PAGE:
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Elsewhere, Tropical Storm Jose forms at 11 AM in the central Atlantic. It is the 10th named storm of the 2017 Atlantic hurricane season. This is more than a month ahead of schedule. On average, the 10th named storm of the Atlantic season forms on October 19th. It will likely become a hurricane well east of the Lesser Antilles Thursday or Friday.

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Hurricane Irma Strengthens; Caribbean & Possible U.S. Impacts Increasing

Hurricane Hunter information is essential to fine tuning the future intensity of Irma later this week/this weekend. In Monday morning’s P3 mission the data shows Irma gains strength as it moves west-southwest at 14 mph.  At this pace it will move over, or just north of portions of the northern Leeward Islands early Wednesday. A Hurricane Warning is in effect for Antigua, Barbuda, Anguilla, Montserrat, St. Kitts, and Nevis, Saba, St. Eustatius, and Sint Maarten, Saint Martin and Saint Barthelemy . Pressure steadily drops Monday morning as the major hurricane intensifies. As of 11 AM pressure is down to 944 mb and winds are at 120 mph. As Irma continues to strengthen over a favorable environment its wind field expands in size too. The core of major hurricane force winds extend of 35 miles from its center. The tropical storm wind field now expands 140 miles from the center.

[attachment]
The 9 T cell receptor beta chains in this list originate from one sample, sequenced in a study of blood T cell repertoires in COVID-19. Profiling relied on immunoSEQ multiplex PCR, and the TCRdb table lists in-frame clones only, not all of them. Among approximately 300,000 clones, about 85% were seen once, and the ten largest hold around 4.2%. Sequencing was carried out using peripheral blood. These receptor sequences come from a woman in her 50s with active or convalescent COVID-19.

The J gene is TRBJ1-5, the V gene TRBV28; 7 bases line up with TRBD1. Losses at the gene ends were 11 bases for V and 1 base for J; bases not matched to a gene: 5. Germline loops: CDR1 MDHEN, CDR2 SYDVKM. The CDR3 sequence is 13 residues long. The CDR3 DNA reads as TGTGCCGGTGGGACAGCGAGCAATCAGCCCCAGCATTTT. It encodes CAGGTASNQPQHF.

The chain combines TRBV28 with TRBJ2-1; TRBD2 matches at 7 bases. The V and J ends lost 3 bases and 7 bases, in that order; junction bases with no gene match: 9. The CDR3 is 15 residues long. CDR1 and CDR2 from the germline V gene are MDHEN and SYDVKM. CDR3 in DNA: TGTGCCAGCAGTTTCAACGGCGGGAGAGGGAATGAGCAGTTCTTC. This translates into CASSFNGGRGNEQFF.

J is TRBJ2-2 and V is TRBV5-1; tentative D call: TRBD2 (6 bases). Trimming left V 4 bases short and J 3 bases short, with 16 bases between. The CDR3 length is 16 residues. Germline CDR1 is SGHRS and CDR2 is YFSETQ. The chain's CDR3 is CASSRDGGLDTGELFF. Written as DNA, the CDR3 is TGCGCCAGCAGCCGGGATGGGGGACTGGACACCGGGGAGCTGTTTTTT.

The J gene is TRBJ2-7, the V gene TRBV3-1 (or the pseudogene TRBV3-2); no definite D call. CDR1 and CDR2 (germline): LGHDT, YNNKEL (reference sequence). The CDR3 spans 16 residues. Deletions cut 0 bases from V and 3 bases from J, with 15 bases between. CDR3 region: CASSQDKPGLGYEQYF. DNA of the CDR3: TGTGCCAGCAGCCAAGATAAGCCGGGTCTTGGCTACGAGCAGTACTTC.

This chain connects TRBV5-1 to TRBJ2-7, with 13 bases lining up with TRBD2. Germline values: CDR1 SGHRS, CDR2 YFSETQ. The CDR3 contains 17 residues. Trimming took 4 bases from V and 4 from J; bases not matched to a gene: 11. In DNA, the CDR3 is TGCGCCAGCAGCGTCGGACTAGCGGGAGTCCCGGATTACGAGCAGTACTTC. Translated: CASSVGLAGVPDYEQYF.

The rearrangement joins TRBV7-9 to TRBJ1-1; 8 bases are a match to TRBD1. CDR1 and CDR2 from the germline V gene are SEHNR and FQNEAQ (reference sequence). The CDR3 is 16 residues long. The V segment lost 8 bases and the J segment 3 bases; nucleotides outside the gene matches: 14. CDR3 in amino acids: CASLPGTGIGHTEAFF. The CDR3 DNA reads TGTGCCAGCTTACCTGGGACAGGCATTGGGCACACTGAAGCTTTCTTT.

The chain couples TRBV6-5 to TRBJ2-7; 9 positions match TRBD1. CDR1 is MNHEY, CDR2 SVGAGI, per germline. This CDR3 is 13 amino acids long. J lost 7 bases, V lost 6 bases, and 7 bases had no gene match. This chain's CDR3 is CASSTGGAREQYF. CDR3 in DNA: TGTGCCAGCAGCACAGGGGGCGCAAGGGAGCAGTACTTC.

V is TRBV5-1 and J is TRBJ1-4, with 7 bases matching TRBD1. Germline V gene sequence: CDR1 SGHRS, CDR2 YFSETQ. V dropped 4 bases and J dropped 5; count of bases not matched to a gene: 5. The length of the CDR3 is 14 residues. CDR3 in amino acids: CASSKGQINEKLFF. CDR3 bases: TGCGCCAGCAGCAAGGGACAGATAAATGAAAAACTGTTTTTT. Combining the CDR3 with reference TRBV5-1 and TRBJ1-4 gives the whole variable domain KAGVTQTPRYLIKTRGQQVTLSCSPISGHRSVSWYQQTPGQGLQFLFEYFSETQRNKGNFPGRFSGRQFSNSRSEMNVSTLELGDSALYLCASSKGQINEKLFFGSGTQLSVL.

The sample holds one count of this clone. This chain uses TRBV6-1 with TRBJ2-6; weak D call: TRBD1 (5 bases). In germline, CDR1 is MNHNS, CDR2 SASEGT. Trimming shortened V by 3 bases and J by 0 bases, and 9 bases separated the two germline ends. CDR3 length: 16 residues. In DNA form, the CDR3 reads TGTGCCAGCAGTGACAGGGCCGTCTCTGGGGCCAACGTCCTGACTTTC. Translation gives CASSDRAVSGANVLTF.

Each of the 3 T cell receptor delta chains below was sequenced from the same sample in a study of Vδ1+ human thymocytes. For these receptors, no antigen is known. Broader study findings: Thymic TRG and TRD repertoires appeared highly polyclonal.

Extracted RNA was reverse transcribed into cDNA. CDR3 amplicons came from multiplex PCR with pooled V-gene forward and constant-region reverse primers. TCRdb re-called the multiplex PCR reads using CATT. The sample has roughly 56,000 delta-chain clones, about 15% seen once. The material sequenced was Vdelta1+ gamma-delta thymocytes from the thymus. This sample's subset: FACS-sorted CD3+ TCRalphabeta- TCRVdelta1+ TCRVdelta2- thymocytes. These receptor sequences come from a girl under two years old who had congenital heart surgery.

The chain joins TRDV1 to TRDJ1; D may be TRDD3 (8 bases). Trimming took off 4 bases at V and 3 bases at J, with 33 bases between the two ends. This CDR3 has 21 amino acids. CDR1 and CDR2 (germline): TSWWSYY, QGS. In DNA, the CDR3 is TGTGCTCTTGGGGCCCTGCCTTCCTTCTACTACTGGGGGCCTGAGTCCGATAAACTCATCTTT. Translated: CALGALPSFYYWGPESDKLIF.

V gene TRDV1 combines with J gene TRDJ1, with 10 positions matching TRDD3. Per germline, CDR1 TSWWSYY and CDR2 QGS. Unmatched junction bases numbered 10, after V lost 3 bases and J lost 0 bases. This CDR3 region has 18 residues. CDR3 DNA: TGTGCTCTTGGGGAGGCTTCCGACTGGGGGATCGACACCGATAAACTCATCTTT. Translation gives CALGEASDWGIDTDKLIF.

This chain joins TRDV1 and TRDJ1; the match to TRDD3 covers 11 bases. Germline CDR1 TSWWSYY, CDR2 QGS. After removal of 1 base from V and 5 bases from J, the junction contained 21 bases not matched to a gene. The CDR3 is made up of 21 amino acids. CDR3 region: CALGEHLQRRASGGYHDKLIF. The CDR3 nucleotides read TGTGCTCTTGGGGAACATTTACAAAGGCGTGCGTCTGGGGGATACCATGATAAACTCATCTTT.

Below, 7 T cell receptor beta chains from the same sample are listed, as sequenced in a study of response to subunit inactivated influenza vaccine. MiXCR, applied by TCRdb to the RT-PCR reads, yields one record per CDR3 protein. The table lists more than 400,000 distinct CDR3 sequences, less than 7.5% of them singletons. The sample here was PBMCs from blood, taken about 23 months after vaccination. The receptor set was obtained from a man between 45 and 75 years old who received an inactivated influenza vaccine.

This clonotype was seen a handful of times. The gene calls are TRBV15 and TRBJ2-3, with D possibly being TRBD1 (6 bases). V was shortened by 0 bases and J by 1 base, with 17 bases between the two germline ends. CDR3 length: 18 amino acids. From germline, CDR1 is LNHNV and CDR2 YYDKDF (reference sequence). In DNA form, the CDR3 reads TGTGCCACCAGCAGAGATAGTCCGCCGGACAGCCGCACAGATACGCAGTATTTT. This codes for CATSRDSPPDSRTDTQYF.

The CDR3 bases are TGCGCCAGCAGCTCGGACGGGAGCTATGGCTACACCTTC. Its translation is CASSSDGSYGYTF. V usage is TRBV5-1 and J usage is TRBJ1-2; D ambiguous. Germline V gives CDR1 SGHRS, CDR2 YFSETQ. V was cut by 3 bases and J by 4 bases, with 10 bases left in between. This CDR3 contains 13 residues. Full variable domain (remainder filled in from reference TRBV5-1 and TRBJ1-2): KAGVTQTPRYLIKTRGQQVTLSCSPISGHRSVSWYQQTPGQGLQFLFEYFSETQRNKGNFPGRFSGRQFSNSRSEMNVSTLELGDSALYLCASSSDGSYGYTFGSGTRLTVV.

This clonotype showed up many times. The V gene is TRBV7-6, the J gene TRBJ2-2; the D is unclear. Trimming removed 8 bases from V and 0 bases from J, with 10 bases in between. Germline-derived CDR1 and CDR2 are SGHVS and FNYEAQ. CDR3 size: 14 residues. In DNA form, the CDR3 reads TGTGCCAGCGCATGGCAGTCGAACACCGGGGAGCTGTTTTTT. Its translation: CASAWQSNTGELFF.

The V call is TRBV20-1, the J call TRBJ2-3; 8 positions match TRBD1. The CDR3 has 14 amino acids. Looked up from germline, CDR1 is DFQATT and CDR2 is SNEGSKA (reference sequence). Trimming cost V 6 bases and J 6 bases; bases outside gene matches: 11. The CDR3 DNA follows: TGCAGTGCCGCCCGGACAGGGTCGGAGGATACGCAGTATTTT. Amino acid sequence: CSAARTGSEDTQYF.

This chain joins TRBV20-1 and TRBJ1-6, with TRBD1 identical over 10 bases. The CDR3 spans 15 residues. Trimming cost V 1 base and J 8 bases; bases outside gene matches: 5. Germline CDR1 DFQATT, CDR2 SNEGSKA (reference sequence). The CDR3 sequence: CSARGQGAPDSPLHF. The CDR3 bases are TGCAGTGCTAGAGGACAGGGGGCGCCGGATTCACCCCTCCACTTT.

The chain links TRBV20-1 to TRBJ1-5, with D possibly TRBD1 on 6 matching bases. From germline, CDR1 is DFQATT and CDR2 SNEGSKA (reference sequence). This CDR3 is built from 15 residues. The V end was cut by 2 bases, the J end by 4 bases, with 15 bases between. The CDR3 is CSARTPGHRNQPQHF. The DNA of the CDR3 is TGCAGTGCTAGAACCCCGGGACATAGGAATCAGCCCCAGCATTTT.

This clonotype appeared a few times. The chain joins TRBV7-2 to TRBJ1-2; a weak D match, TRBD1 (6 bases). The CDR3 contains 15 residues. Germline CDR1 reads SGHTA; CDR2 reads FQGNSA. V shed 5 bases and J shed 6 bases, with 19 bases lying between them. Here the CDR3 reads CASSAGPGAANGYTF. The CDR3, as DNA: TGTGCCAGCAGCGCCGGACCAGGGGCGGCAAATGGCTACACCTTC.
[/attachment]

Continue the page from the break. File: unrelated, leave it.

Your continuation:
The strong Bermuda high guides Irma west late Monday and Tuesday. If Irma doesn’t gain latitude soon it will track further south and west down the road. The NHC and computer models have trended significantly further south and west since this weekend. Time has slowed a little too. That puts portions of Hispaniola. Cuba, The Bahamas, and eventually Florida in the cone of error. The worst of the storm could pass just north of Puerto, but close by Wednesday and Thursday. A Hurricane Watch is in effect for Guadeloupe, the British Virgin Islands, U.S. Virgin Islands, Puerto Rico, Vieques, and Culebra. A Tropical Storm Watch is in effect for Dominica.  Land interaction, especially with mountainous Cuba and Hispaniola, could disrupt the growing, major hurricane. Keep in mind there a large track error on Day 4 and 5. This is 175 miles on day 4 and 225 miles in day 5. Things can and will change in the coming days. Now is the time be not panic, but stay informed and be prepared.